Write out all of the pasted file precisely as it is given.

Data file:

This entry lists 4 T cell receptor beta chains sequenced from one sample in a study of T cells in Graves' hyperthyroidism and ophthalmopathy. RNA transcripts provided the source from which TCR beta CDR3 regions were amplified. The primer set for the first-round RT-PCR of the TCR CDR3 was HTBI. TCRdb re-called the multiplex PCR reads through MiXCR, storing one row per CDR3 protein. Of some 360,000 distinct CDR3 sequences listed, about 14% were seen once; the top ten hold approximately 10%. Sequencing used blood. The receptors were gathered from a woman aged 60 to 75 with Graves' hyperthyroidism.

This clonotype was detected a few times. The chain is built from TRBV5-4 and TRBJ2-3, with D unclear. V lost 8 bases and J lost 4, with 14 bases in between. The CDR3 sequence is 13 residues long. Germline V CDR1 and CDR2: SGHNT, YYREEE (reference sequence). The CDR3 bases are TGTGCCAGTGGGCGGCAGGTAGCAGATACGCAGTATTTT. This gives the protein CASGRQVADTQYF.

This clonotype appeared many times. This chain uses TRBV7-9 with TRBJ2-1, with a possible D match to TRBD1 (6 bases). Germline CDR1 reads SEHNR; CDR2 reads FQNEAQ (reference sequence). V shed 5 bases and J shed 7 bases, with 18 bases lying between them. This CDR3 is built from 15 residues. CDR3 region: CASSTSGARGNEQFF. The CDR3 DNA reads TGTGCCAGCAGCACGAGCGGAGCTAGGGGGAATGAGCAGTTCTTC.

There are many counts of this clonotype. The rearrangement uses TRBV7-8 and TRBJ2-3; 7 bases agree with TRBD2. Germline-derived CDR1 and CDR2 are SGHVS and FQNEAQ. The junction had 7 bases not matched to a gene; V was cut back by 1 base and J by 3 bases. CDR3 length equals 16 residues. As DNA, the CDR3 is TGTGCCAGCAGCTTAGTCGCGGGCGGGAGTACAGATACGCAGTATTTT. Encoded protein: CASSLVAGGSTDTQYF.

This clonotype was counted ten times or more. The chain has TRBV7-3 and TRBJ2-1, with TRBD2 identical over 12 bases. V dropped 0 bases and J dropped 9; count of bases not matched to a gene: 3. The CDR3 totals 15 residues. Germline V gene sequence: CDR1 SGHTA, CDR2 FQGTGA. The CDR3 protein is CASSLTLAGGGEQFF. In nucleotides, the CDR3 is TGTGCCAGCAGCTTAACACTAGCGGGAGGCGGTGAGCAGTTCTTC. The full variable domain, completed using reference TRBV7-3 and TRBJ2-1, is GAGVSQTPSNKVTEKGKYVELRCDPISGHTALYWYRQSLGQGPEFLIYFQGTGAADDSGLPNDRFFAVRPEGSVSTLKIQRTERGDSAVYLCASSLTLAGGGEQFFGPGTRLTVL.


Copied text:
This entry lists 4 T cell receptor beta chains sequenced from one sample in a study of T cells in Graves' hyperthyroidism and ophthalmopathy. RNA transcripts provided the source from which TCR beta CDR3 regions were amplified. The primer set for the first-round RT-PCR of the TCR CDR3 was HTBI. TCRdb re-called the multiplex PCR reads through MiXCR, storing one row per CDR3 protein. Of some 360,000 distinct CDR3 sequences listed, about 14% were seen once; the top ten hold approximately 10%. Sequencing used blood. The receptors were gathered from a woman aged 60 to 75 with Graves' hyperthyroidism.

This clonotype was detected a few times. The chain is built from TRBV5-4 and TRBJ2-3, with D unclear. V lost 8 bases and J lost 4, with 14 bases in between. The CDR3 sequence is 13 residues long. Germline V CDR1 and CDR2: SGHNT, YYREEE (reference sequence). The CDR3 bases are TGTGCCAGTGGGCGGCAGGTAGCAGATACGCAGTATTTT. This gives the protein CASGRQVADTQYF.

This clonotype appeared many times. This chain uses TRBV7-9 with TRBJ2-1, with a possible D match to TRBD1 (6 bases). Germline CDR1 reads SEHNR; CDR2 reads FQNEAQ (reference sequence). V shed 5 bases and J shed 7 bases, with 18 bases lying between them. This CDR3 is built from 15 residues. CDR3 region: CASSTSGARGNEQFF. The CDR3 DNA reads TGTGCCAGCAGCACGAGCGGAGCTAGGGGGAATGAGCAGTTCTTC.

There are many counts of this clonotype. The rearrangement uses TRBV7-8 and TRBJ2-3; 7 bases agree with TRBD2. Germline-derived CDR1 and CDR2 are SGHVS and FQNEAQ. The junction had 7 bases not matched to a gene; V was cut back by 1 base and J by 3 bases. CDR3 length equals 16 residues. As DNA, the CDR3 is TGTGCCAGCAGCTTAGTCGCGGGCGGGAGTACAGATACGCAGTATTTT. Encoded protein: CASSLVAGGSTDTQYF.

This clonotype was counted ten times or more. The chain has TRBV7-3 and TRBJ2-1, with TRBD2 identical over 12 bases. V dropped 0 bases and J dropped 9; count of bases not matched to a gene: 3. The CDR3 totals 15 residues. Germline V gene sequence: CDR1 SGHTA, CDR2 FQGTGA. The CDR3 protein is CASSLTLAGGGEQFF. In nucleotides, the CDR3 is TGTGCCAGCAGCTTAACACTAGCGGGAGGCGGTGAGCAGTTCTTC. The full variable domain, completed using reference TRBV7-3 and TRBJ2-1, is GAGVSQTPSNKVTEKGKYVELRCDPISGHTALYWYRQSLGQGPEFLIYFQGTGAADDSGLPNDRFFAVRPEGSVSTLKIQRTERGDSAVYLCASSLTLAGGGEQFFGPGTRLTVL.